Stalingrad Victory Commemorated

Soldiers marching by Volgograd’s motherland monument on Saturday, the 70th anniversary of the Soviets’ victory in one of history’s deadliest conflicts. Alexander Zemlianichenko

Russia on Saturday celebrated the 70th anniversary of the decisive Soviet victory over the Nazis in the Battle of Stalingrad amid talk of the revival of Stalinism, the temporary renaming of Volgograd to Stalingrad and the launch of buses bearing Stalin's image.

In Volgograd on Saturday, President Vladimir Putin laid flowers at the eternal flame dedicated to the watershed battle, which lasted some 200 days and left 1.25 million dead. He was accompanied by Deputy Prime Minister Dmitry Rogozin, Defense Minister Sergei Shoigu and regional Governor Sergei Bozhenov.

Putin, who has reportedly been suffering from back problems, has made only three trips around the country since early October, including the one to Volgograd on Saturday.

He used the celebration to reiterate his stance that patriotism is important for maintaining a unified Russia. Putin has been actively promoted patriotism since his return to power last May.

At a meeting with veterans Saturday in Volgograd, temporarily renamed Stalingrad to reflect its Soviet namesake for the celebration, Putin said that "understanding the importance" of the Battle of Stalingrad was "essential" for "preserving our national identity," "reinforcing" Russia and "breeding patriotism."

"Patriotism, as we know it, is love for the motherland," Putin said, according to a transcript on the Kremlin website. "No country can exist without it. It would simply melt like a sugar cube in tea."

Ahead of Putin's visit, local deputies on Thursday decided that the city would officially be called by its 1925-1961 name, Stalingrad, on six holidays dedicated to World War II.

Deputy Prime Minister Dmitry Rogozin praised the renaming Friday in a post on Twitter.

"I have never disguised my unequivocally positive attitude toward it [the renaming], including from the economic and investment point of view," he wrote.

The renaming prompted some observers to speculate about the revival of Stalinism in Russia, although Putin has never unambiguously praised Stalin.

On Friday, the British daily The Times ran an opinion piece on the renaming, saying that under Putin school textbooks have described Stalin as a "competent manager" whose actions were "entirely rational."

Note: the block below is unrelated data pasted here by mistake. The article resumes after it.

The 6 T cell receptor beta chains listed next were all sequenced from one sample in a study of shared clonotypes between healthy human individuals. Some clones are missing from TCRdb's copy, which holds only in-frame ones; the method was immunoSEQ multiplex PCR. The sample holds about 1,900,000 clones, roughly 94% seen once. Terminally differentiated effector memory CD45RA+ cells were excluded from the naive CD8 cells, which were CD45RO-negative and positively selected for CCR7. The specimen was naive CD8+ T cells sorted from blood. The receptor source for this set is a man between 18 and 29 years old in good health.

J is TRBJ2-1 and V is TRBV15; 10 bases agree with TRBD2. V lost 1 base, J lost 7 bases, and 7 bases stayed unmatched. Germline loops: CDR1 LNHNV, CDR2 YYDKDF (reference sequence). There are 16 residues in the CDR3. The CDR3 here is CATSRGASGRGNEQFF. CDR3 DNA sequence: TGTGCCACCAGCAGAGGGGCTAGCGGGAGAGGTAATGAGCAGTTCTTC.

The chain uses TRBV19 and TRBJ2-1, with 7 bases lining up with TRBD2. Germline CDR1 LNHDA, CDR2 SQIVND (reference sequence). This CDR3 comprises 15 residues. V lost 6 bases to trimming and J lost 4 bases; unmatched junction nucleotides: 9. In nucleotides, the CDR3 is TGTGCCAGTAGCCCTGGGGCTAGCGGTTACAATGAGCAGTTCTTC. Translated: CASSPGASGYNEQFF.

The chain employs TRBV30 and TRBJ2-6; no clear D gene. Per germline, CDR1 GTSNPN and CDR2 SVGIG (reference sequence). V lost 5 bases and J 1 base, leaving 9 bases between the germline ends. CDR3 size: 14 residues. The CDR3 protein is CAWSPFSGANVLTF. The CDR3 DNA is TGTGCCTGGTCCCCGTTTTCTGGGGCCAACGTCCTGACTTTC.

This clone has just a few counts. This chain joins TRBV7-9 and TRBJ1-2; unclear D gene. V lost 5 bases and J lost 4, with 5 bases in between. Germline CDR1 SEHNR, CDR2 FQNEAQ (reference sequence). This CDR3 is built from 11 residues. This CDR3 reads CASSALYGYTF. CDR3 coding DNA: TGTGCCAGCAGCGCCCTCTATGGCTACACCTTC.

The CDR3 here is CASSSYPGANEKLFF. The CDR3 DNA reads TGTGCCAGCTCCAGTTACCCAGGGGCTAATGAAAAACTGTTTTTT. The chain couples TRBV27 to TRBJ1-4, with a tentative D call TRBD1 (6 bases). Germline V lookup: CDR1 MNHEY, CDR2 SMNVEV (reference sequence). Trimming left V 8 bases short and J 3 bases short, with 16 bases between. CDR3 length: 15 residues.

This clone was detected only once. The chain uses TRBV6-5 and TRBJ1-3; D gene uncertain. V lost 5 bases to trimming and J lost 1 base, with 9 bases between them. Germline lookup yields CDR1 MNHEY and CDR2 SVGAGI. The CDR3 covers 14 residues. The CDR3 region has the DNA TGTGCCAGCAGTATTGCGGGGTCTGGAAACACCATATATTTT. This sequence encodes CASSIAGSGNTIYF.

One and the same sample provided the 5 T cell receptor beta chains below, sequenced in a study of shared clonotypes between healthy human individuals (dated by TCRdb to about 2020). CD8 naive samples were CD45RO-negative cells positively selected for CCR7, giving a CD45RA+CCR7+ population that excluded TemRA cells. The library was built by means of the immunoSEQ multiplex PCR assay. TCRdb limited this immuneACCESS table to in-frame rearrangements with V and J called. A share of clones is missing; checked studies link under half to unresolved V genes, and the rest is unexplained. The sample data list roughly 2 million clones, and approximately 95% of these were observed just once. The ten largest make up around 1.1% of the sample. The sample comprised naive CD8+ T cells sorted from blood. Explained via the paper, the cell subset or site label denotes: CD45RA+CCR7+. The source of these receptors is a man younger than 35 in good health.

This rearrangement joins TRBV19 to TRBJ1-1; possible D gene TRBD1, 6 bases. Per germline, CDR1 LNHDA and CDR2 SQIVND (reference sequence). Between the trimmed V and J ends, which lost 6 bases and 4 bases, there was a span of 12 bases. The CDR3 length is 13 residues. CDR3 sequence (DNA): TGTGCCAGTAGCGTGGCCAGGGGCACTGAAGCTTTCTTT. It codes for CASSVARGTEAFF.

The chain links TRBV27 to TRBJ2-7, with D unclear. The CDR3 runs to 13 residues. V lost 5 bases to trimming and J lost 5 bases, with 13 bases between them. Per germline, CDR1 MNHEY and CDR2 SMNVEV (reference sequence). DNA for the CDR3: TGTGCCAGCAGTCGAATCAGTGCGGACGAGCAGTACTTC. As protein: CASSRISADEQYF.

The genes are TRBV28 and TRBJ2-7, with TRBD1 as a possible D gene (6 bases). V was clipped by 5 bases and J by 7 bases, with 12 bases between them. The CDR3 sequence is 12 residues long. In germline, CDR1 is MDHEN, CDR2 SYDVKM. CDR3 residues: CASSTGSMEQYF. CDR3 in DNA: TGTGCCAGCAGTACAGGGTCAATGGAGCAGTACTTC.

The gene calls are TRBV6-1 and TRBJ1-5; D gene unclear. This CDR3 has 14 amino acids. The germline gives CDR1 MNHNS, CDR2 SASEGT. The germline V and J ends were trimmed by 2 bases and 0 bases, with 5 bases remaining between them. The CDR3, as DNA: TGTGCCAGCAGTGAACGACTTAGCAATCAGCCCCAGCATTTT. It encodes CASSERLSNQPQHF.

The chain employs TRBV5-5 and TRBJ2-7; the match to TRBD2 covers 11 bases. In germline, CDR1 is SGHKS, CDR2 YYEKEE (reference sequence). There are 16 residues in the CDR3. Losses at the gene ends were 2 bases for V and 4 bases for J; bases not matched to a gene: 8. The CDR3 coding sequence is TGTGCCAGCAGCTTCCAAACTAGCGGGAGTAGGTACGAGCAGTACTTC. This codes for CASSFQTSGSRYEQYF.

"The purges, the gulags, the famines are all downplayed in favor of 'Little Father,' the mighty leader who modernized the U.S.S.R. and led his country to victory against Nazi Germany," the commentary states.

Spain's ABC reported the city's renaming Friday under the headline "Stalin Resurrected!"

But U.S. Ambassador Michael McFaul told the Russian audience during festivities in Volgograd on Friday, a day ahead of Putin's visit, that renaming the city was "your matter" and "your history," implying that it was Russia's own business, Interfax reported.

McFaul said the world's history had been decided in Stalingrad through the suffering of Soviet soldiers, to whom Americans were very grateful.

The launch of public buses bearing Stalin's image in Volgograd, St. Petersburg and Chita on Saturday added fuel to the fire.  

St. Petersburg lawmakers from the liberal opposition Yabloko party asked regional Governor Georgy Poltavchenko to remove the buses because "any glorification" of Stalin and "any justification of Stalin's crimes and massive repressions against his own people is a crime in and of itself," RIA-Novosti reported.

Also Friday, opposition leader Ilya Yashin said in an interview with Lithuanian news site Delfi that Putin wanted to "rule like Stalin and live like [billionaire] Roman Abramovich."

On Saturday, Sergei Ivanenko, a senior member of Yabloko, told Ekho Moskvy that Stalin's repressions were "massive," while Putin's were "pinpoint," but he said that "the choice of methods, the ways of 'working' with people and the consequences for these people are approximately the same," despite the absence of the death penalty under Putin.

In his state-of-the-nation address in December, Putin said patriotism and civil responsibility, which he defined as "serving the society and the country," are the "consolidating basis of our politics."

At a meeting with public activists in September dedicated to ways of raising the level of patriotism in young people, Putin said "nothing else" but patriotism could be thought of, "no matter how long we discuss it," to serve as the "moral base" for Russia.

In an interview in 2009, when he was still prime minister, Putin said that "no one now could throw stones at those who managed and organized" the Soviet victory in World War II because consequences would have been much worse if the country had lost the war.

However, despite praising Stalin for the country's industrialization, Putin said that it had been achieved at an "unacceptable price" and that the repression and  personality cult were "unacceptable."

Contact the author at n.krainova@imedia.ru

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